You might think that there isn’t much left to fight for in this country. After all, gay people in England can now enter into civil partnerships (and there was a guy at the Picnic in a black kilt with whom I would gladly have done just that) and macho stalwarts like Northumbria Police and the local Fire Brigade both had stalls at the Pink Picnic.

But in many ways, the north-east lags behind most of the rest of urban England in many of its attitudes towards gay people. Sunderland is, without any doubt whatsoever, the largest town in England without any gay venues at all. And I’ve often wondered how on earth gay people manage to live in areas like Bishop Auckland or Billingham, where ‘coming out’ would risk instant and vicious homophobia. (To be honest, I often wonder how anyone, gay or straight, manages to live in Bishop Auckland or Billingham.)

When I got home from the Picnic I found myself reflecting on all the changes that have taken place during my lifetime, from the decriminalising of homosexuality in 1967 to the introduction of civil partnerships in 2005. And I spent a few moments honouring and ‘respecting’ gay people in the many parts of the world for whom things are much, much worse than they are for me.

There are dozens of countries throughout the world where homosexuality is stridently illegal and punishable by long terms in prison and/or corporal punishment. Even worse; in Sudan, Mauretania, Nigeria, Saudi Arabia, United Arab Emirates, Yemen and Iran gay people can be - and are - put to death for their sexuality. The death penalty; for being gay.

Post comments on this blog or email me: truckshunters@googlemail.com


Hildie said...

Morning everyone
I saw a feature on Jimmy Forsyth
on Look North at the end of last week. They showed lots of his photographs but, then again, not quite enough. It left me feeling I needed to see so many more of them. They did say that he only ever took one shot of a photograph ... if you take the same one twice, you then have to decide which is the best. It was a good policy for him, considering how many photos he took in his lifetime! They also said he never gave a title to any of his pictures. It IS a wonderful legacy he has left us, you're so right, Ian.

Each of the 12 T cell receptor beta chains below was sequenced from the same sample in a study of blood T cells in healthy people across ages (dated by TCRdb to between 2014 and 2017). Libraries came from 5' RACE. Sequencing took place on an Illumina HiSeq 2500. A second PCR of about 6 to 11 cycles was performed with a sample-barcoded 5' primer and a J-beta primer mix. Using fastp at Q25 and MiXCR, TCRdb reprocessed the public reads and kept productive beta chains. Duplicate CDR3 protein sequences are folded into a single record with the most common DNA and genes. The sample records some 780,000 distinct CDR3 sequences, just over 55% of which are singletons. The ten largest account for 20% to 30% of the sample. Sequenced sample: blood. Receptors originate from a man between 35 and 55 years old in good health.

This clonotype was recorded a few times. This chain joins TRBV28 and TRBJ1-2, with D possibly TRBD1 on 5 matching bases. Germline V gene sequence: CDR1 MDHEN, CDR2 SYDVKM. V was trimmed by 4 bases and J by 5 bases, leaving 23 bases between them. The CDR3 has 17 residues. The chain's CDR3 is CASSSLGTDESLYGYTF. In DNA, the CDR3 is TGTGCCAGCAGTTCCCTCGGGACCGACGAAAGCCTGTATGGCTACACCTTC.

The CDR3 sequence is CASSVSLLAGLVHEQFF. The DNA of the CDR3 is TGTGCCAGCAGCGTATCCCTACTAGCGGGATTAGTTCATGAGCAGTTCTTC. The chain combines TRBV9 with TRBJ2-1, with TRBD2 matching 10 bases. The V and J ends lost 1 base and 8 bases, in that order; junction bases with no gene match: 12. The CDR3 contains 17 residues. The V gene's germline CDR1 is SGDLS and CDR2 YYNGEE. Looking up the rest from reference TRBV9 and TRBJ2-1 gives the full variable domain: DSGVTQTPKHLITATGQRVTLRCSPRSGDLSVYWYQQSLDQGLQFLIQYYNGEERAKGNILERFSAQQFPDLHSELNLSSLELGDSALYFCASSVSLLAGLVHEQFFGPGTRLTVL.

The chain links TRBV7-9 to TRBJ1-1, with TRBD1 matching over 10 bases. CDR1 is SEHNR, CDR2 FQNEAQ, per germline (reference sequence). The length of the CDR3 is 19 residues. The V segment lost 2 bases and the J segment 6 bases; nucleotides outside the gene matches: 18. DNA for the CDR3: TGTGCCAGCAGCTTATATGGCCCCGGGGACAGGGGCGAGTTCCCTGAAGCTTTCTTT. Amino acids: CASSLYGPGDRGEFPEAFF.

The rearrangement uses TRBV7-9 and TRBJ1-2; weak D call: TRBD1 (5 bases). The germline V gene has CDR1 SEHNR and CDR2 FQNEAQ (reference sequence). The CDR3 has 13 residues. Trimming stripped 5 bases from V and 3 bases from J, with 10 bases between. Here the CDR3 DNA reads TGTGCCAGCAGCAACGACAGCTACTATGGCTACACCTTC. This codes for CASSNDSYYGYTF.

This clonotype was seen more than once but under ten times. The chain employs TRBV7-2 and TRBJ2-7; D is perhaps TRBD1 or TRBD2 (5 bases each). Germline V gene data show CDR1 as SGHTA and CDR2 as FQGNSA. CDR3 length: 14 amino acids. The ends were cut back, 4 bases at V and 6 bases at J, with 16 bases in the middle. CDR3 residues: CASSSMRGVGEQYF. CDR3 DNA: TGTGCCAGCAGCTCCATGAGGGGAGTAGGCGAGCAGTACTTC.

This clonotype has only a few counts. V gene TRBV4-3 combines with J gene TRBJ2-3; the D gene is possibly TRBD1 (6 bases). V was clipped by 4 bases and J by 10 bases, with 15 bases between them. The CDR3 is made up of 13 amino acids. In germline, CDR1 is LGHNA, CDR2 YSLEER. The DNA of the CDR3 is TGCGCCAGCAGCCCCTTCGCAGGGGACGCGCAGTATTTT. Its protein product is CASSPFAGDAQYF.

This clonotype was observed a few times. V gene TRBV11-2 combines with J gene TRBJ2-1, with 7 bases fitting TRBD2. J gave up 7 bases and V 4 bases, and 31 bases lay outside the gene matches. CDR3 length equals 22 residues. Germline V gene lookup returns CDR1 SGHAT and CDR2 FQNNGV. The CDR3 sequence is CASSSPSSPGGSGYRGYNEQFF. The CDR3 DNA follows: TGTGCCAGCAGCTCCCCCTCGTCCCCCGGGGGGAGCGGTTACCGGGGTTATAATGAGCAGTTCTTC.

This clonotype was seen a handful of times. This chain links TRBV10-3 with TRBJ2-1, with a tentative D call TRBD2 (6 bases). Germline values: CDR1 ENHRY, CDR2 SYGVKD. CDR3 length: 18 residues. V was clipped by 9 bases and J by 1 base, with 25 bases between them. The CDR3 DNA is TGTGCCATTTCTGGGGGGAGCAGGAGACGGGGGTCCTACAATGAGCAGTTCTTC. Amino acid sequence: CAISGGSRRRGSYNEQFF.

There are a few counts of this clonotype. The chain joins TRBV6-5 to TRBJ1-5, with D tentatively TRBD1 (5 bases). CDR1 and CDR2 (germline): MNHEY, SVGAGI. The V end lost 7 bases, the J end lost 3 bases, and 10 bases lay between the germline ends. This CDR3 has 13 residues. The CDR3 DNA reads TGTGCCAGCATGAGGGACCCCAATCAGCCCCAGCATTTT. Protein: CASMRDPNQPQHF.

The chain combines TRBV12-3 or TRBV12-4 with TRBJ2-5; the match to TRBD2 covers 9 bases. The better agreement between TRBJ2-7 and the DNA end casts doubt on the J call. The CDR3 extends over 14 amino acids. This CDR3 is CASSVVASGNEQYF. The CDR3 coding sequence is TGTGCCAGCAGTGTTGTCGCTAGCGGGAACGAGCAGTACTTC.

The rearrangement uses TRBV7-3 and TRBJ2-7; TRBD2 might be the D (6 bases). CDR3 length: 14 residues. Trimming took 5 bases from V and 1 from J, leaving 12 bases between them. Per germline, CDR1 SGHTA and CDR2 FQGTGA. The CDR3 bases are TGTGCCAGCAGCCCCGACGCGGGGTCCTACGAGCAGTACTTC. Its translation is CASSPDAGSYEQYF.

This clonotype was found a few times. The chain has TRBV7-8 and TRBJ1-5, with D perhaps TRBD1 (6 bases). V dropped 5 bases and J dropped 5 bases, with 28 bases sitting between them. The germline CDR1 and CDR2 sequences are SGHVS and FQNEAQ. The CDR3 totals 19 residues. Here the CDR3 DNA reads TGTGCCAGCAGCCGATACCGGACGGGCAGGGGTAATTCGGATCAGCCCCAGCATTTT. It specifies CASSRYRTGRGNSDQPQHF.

I don't profess to be as aware
as I should be about the myriad problems that gay people have to encounter in the world, even today, but I am aware of the truth in your posting about people actually being put to death for their sexuality in countries like Iran, Sudan and Saudi Arabia. It is a galling and barbaric fact. As far as I'm concerned it doesn't matter if a person is gay or straight, it's if they're nice that matters. I maybe shouldn't have plodded into this territory, forgive me for knowing so little.
However, there was some mention of exactly the same subject matter on BIG BROTHER last night. In discussion, it cropped up that attitudes to gay people are not good in Pakistan either. Incidently, have any of you seen Charlie on there ... a lovely young gay guy from Newcastle? Love him!
I was on the Quayside, Saturday night ... looks like I just missed The Spooky Men by 24hours! I gazed across at the magnificent Sage and stood mesmerised by the changing light of the Millenium Bridge ... it was like being out in the big, wide world ... I live a very sheltered life here in Dipton!
Any ideas yet about when we could have the next AGM? Miss you all.

Meg said...

Here's some more Clerihews for you

Jonathan Miles
Has big piles
He bought some cream
which made him scream

Ian chuckled
so his belt unbuckled
It was such a dream
To hear Miles scream

Meg watched on
And then was gone
She wondered what
Had hit Miles spot

Milesy cried
as he was spied
by Paul Wappat
who was playing Bopit!

by Meg and her daughter Wendy

Kev said...

As usual a thought provoking blog.
I'll be out of touch for the summer so I'll take the opportunity to wish everyone the best of summers.
I couldn't leave without one last item - I wonder how long this took to think up? Each word is one letter longer than the previous one.

I do not know where family doctors acquired illegibly perplexing handwriting; nevertheless, extraordinary pharmaceutical intellectuality, counterbalancing indecipherability, transcendentalises intercommunications' incomprehensibleness.

Take care

Hildie said...

Hi Kev, I enjoyed your farewell sentence! So clever and so true. Have a great summer wherever you may be.
Hi Meg, more clever stuff from you and Wendy, well done! Are you available any time soon for an AGM?